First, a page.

JOURNAL ARTICLE
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Clinical analysis of 113 patients with Poland syndrome.

BACKGROUND: Poland syndrome is a rare congenital anomaly characterized by the partial or complete absence of pectoral muscles, varying thoracic deformities, and hand anomalies. To date, many variants of this syndrome and its accompanying anomalies have been reported.

METHODS: In our clinic, 113 patients were diagnosed with Poland syndrome between 1990 and 2014. A latissimus dorsi muscle transfer was performed on 6 of these patients.

RESULTS: Out of 113 patients, 63 (55.7%) were diagnosed with the syndrome on the right side, 42 (37.1%) were diagnosed on the left side, and 8 (7%) had a bilateral diagnosis. The partial or complete absence of the pectoralis major muscle was detected in all patients. Although 81 (71.6%) patients had a complete absence of the pectoralis major muscle, 32 (28.3%) were lacking only the sternocostal head of the muscle. In the analyzed cases, Poland syndrome was also found to be accompanied by specific anomalies. The most common anomaly accompanying Poland syndrome in these patients was Sprengel deformity, seen in 18 patients. Symmetry and stabilization of the chest wall were performed in 6 patients through transfer of the latissimus dorsi muscle.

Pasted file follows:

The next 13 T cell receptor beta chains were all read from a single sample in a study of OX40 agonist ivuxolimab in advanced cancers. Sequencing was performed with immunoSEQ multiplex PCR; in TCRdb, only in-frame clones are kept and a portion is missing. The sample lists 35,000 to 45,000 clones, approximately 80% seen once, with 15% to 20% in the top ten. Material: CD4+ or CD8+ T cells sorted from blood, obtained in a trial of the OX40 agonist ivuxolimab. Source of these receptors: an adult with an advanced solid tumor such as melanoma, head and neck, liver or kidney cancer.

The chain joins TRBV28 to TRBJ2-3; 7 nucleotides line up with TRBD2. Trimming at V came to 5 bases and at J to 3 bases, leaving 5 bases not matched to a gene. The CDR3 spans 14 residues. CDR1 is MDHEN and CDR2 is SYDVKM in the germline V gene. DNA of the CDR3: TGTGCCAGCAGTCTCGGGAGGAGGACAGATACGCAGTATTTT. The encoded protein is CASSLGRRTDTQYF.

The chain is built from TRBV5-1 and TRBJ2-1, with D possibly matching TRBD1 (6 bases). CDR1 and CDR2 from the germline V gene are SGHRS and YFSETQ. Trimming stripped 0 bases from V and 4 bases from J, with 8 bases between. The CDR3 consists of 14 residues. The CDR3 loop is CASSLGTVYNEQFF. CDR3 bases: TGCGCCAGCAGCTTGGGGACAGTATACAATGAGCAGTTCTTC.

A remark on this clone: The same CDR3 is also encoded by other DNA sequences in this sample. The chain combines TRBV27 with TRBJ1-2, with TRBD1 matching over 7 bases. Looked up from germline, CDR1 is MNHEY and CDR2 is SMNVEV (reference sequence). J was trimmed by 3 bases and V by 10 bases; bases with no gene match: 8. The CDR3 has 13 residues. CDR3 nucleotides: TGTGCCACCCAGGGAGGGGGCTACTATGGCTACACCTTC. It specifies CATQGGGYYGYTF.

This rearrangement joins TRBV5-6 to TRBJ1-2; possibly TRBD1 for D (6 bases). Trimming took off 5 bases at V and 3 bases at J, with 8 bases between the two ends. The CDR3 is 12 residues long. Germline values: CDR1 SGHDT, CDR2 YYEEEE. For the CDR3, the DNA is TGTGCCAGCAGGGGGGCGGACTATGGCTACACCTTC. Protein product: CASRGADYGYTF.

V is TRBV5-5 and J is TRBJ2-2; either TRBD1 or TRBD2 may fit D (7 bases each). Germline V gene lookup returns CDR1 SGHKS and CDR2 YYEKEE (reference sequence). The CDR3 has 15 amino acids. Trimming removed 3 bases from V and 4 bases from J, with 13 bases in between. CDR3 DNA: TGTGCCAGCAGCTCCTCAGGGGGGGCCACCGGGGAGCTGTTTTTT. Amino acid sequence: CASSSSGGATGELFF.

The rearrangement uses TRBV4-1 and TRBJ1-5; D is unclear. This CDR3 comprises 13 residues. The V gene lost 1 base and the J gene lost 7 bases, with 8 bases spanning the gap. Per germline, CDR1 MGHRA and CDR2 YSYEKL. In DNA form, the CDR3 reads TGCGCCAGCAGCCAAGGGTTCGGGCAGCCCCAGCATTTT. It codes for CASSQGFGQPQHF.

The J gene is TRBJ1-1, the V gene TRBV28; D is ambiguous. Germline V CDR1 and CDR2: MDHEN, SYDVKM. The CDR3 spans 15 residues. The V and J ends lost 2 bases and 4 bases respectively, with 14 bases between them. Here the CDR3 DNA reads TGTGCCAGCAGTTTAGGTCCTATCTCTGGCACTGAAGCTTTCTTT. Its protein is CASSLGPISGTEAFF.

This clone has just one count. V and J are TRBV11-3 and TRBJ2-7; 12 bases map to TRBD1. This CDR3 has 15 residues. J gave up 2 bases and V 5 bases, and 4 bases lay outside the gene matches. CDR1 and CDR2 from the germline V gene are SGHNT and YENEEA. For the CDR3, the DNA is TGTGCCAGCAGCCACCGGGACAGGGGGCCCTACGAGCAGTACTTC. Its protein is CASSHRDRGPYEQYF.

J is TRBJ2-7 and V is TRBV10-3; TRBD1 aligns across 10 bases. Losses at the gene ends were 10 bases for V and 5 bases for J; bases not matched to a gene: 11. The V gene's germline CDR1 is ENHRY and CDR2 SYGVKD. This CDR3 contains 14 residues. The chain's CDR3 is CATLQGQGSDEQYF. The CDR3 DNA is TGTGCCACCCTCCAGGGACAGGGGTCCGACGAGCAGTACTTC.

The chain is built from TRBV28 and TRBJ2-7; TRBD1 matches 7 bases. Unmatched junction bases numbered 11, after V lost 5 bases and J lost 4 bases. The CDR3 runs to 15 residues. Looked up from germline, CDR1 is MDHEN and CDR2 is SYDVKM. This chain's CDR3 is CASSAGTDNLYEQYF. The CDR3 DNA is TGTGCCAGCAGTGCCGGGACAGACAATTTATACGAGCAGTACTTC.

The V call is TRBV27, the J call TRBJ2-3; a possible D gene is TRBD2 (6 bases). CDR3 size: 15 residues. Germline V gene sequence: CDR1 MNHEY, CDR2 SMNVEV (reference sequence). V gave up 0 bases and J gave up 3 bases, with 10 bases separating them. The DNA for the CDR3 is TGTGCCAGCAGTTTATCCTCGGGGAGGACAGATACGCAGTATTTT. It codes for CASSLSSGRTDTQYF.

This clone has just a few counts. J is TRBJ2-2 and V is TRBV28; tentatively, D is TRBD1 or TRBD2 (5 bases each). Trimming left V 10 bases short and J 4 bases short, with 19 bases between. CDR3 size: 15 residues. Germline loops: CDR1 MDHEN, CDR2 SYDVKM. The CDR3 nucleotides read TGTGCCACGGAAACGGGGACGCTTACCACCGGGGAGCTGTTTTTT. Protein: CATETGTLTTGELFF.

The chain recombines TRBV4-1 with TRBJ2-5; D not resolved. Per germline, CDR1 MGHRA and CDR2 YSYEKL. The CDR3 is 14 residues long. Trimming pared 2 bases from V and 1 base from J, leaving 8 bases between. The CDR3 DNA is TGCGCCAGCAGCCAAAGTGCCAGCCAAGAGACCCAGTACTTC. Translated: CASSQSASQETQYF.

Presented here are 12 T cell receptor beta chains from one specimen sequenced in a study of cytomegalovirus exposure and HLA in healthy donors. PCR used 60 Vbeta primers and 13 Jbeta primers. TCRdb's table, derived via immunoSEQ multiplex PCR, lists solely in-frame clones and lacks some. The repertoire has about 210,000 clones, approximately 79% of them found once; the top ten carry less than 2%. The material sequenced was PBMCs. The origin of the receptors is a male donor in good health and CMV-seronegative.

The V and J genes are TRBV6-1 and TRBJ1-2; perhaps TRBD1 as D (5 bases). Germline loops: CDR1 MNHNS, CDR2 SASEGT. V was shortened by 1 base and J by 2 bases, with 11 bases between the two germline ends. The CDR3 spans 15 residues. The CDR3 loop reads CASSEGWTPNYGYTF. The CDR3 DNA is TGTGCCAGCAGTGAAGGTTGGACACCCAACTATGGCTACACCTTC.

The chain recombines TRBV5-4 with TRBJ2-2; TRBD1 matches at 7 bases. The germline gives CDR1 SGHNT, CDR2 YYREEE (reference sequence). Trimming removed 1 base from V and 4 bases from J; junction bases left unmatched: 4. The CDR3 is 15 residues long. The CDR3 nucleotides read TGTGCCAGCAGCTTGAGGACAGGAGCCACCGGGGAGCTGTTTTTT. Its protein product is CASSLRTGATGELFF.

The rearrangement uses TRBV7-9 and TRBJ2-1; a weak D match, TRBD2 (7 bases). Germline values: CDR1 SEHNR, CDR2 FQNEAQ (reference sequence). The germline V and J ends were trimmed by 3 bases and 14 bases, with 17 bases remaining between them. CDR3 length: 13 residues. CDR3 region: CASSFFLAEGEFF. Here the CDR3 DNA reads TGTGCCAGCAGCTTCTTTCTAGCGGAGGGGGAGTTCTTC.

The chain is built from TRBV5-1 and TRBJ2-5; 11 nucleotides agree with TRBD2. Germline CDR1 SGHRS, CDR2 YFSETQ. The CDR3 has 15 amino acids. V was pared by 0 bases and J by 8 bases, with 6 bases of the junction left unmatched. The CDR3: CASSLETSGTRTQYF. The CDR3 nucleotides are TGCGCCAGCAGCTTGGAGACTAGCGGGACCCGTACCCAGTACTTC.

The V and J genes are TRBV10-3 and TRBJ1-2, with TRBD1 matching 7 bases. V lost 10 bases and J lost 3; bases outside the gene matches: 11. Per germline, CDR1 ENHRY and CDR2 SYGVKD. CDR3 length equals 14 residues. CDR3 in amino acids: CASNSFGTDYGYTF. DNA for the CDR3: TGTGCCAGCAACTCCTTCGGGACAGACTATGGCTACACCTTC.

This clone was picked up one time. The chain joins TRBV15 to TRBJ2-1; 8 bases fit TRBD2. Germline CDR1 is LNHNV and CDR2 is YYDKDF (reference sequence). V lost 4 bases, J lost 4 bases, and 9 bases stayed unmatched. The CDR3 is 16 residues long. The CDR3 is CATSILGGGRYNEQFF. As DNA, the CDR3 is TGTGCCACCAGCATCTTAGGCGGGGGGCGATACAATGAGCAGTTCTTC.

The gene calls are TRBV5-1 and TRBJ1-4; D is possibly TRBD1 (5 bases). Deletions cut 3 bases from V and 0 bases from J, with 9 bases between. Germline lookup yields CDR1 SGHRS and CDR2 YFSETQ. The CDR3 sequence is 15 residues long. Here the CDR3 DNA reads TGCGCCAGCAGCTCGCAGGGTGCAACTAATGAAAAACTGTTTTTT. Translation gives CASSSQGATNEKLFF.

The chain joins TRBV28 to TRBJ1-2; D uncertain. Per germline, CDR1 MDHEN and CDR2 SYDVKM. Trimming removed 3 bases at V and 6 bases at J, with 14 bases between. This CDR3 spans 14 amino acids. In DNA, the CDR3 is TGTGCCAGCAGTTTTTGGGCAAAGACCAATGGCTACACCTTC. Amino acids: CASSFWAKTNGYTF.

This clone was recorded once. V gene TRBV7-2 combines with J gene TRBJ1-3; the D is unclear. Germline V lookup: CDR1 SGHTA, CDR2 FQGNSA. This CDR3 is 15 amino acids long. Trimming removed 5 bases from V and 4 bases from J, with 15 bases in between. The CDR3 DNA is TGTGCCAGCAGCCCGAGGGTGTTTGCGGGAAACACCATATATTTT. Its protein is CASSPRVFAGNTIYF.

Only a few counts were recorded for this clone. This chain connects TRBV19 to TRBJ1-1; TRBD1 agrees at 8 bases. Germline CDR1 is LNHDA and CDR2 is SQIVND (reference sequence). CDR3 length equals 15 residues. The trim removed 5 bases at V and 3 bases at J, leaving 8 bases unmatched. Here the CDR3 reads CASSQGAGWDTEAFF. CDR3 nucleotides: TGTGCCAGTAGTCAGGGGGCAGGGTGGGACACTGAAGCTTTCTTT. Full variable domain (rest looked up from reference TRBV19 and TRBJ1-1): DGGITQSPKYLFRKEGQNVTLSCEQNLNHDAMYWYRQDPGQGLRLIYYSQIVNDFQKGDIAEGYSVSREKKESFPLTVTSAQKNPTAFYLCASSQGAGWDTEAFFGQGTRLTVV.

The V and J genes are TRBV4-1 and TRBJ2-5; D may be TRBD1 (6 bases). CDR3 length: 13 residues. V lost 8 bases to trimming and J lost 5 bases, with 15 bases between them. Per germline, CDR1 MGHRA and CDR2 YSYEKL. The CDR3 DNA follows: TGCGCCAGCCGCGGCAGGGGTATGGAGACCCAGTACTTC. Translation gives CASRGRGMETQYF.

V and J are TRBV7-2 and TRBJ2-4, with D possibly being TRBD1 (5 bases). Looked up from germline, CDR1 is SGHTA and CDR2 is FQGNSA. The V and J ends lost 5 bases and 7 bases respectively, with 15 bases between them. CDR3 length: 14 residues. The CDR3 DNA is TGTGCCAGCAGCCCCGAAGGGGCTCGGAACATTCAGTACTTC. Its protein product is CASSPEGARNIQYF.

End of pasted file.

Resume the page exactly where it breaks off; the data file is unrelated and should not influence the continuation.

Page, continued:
CONCLUSIONS: Poland syndrome is a rare congenital anomaly, which has several variants and accompanying anomalies. The absence of several muscles in addition to the pectoral muscle can be seen in patients with Poland syndrome. Sprengel deformity is the most common accompanying anomaly. Several surgical procedures have been reported for the syndrome; for example, transposing the latissimus dorsi muscle is an effective procedure in terms of stabilizing the chest wall and providing optimum symmetric body appearance.

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